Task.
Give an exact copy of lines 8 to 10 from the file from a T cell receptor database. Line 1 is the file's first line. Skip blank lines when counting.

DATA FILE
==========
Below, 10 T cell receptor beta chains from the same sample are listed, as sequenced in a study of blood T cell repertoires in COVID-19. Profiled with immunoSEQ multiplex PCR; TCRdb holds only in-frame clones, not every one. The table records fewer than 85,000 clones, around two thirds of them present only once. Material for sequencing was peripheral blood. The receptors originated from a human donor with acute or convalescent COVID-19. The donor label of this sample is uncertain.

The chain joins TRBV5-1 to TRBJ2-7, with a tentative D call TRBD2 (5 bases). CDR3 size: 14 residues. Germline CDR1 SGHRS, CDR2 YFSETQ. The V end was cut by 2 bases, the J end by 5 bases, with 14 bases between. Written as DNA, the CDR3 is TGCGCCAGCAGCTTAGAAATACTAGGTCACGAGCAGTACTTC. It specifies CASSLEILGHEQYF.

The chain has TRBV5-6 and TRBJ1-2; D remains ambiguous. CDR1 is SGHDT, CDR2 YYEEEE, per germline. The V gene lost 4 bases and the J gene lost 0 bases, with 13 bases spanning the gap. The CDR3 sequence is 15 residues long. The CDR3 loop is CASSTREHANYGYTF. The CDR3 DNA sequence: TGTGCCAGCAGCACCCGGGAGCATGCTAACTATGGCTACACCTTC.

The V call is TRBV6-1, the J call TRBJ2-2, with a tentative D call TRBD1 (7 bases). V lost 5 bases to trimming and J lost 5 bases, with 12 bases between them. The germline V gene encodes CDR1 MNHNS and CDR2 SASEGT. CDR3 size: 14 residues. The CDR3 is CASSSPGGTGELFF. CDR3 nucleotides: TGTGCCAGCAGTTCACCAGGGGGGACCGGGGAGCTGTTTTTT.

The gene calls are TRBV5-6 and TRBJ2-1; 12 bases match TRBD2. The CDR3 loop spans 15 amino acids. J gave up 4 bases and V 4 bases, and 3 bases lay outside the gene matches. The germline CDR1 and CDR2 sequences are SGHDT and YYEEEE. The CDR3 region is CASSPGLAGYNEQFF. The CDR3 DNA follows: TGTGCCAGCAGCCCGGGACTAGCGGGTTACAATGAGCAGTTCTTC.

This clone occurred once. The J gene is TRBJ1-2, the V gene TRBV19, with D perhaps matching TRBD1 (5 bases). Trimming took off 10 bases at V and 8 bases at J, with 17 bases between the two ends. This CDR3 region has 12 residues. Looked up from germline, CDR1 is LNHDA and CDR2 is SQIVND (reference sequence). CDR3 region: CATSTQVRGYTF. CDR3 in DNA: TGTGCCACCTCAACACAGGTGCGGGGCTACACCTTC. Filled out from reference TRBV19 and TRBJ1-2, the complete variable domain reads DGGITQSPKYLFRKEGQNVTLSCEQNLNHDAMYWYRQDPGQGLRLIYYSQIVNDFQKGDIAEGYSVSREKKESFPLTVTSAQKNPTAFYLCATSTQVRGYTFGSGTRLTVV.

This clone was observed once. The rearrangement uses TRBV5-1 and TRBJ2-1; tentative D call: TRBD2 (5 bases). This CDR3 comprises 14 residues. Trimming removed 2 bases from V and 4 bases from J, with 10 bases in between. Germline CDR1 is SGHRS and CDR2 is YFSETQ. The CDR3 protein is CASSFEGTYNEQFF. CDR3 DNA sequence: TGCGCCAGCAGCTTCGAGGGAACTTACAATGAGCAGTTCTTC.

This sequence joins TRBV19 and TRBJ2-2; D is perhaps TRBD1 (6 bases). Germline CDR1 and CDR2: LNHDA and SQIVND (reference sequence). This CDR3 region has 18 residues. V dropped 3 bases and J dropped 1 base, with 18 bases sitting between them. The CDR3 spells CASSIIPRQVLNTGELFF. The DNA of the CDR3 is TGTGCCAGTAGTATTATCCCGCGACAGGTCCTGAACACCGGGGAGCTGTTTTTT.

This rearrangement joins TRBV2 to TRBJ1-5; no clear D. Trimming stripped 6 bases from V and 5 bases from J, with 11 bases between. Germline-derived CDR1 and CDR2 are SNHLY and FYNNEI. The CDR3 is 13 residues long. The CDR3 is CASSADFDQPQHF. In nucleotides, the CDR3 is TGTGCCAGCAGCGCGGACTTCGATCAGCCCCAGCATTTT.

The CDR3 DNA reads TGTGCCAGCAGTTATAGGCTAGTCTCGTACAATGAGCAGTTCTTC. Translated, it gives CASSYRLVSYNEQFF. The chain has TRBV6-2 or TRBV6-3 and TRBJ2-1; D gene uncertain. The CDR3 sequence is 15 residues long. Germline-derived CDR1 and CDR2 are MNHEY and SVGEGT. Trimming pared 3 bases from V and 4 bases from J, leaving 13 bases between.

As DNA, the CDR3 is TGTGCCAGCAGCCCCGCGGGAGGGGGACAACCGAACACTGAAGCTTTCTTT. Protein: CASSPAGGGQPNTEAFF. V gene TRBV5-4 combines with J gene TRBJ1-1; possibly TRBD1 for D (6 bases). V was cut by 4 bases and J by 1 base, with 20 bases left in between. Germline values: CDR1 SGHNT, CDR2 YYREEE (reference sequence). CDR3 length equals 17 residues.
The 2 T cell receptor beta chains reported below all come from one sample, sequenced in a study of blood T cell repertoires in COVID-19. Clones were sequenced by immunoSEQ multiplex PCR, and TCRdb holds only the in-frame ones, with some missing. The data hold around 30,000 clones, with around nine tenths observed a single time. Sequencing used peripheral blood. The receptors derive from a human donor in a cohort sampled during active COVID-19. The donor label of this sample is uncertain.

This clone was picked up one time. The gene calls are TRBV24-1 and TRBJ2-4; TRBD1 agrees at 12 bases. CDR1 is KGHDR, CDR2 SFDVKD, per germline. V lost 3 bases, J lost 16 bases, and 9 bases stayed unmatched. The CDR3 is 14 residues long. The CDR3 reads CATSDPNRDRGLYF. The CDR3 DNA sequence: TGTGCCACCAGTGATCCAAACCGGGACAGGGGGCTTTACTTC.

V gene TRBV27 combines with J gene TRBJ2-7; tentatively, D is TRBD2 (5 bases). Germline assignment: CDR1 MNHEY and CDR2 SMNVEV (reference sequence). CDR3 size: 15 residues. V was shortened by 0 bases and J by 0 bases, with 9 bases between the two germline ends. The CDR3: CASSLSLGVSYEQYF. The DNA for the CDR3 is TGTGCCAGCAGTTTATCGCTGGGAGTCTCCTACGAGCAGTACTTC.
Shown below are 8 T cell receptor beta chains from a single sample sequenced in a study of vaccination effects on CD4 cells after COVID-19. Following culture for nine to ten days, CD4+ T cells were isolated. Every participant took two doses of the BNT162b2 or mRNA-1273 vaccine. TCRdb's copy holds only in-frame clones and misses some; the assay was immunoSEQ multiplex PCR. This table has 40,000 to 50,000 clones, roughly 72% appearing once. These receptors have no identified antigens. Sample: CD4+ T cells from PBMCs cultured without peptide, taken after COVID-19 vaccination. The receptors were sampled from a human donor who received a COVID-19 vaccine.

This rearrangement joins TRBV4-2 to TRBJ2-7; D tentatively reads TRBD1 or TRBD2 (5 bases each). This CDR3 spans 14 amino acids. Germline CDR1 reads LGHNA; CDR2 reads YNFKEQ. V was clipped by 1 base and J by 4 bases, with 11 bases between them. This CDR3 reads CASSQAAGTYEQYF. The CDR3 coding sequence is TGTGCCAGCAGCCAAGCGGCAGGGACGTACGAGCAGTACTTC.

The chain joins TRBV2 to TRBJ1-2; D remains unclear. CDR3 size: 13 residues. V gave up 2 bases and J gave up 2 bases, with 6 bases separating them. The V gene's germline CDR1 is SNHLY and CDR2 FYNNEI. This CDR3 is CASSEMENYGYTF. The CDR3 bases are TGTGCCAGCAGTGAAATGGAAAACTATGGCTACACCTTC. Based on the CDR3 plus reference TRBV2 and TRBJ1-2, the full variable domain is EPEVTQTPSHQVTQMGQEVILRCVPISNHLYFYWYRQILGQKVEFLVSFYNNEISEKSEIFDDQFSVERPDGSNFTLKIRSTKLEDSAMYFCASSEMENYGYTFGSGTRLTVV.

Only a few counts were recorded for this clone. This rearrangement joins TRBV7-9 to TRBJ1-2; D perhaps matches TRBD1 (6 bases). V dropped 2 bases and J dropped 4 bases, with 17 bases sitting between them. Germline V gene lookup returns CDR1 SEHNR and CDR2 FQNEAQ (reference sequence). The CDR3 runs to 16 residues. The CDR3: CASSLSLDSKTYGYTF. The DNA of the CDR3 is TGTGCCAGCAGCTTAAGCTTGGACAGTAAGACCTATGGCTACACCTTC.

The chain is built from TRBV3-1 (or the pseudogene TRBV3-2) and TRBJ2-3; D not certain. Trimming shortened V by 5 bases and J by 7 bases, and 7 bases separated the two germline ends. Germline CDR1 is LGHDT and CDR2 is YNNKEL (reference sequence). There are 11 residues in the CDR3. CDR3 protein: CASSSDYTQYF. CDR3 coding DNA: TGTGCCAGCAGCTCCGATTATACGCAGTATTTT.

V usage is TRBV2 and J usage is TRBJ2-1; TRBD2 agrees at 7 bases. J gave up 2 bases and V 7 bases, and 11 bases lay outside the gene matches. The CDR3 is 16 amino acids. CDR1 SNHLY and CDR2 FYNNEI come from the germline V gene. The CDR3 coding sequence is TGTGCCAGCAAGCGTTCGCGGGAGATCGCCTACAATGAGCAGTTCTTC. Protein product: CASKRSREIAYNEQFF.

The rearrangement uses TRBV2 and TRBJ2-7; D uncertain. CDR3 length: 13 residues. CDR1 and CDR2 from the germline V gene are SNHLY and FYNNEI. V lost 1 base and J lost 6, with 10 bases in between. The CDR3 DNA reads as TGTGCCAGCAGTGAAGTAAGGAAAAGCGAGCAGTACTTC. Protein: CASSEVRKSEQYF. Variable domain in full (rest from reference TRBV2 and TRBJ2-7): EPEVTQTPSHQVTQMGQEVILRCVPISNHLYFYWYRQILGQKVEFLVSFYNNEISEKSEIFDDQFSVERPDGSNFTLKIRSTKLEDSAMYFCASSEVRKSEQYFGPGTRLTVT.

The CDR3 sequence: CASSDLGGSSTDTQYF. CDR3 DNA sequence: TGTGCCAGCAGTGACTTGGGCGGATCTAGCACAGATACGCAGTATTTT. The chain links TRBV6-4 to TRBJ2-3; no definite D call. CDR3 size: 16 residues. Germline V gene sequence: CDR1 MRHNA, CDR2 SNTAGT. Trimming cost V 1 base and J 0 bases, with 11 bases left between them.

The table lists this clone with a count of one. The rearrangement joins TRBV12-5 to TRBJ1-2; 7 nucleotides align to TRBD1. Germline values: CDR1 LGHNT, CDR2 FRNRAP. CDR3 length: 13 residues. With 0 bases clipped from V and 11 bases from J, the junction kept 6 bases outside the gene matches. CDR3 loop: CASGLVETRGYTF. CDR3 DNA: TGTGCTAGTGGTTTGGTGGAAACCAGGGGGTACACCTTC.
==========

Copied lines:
This sequence joins TRBV19 and TRBJ2-2; D is perhaps TRBD1 (6 bases). Germline CDR1 and CDR2: LNHDA and SQIVND (reference sequence). This CDR3 region has 18 residues. V dropped 3 bases and J dropped 1 base, with 18 bases sitting between them. The CDR3 spells CASSIIPRQVLNTGELFF. The DNA of the CDR3 is TGTGCCAGTAGTATTATCCCGCGACAGGTCCTGAACACCGGGGAGCTGTTTTTT.

This rearrangement joins TRBV2 to TRBJ1-5; no clear D. Trimming stripped 6 bases from V and 5 bases from J, with 11 bases between. Germline-derived CDR1 and CDR2 are SNHLY and FYNNEI. The CDR3 is 13 residues long. The CDR3 is CASSADFDQPQHF. In nucleotides, the CDR3 is TGTGCCAGCAGCGCGGACTTCGATCAGCCCCAGCATTTT.

The CDR3 DNA reads TGTGCCAGCAGTTATAGGCTAGTCTCGTACAATGAGCAGTTCTTC. Translated, it gives CASSYRLVSYNEQFF. The chain has TRBV6-2 or TRBV6-3 and TRBJ2-1; D gene uncertain. The CDR3 sequence is 15 residues long. Germline-derived CDR1 and CDR2 are MNHEY and SVGEGT. Trimming pared 3 bases from V and 4 bases from J, leaving 13 bases between.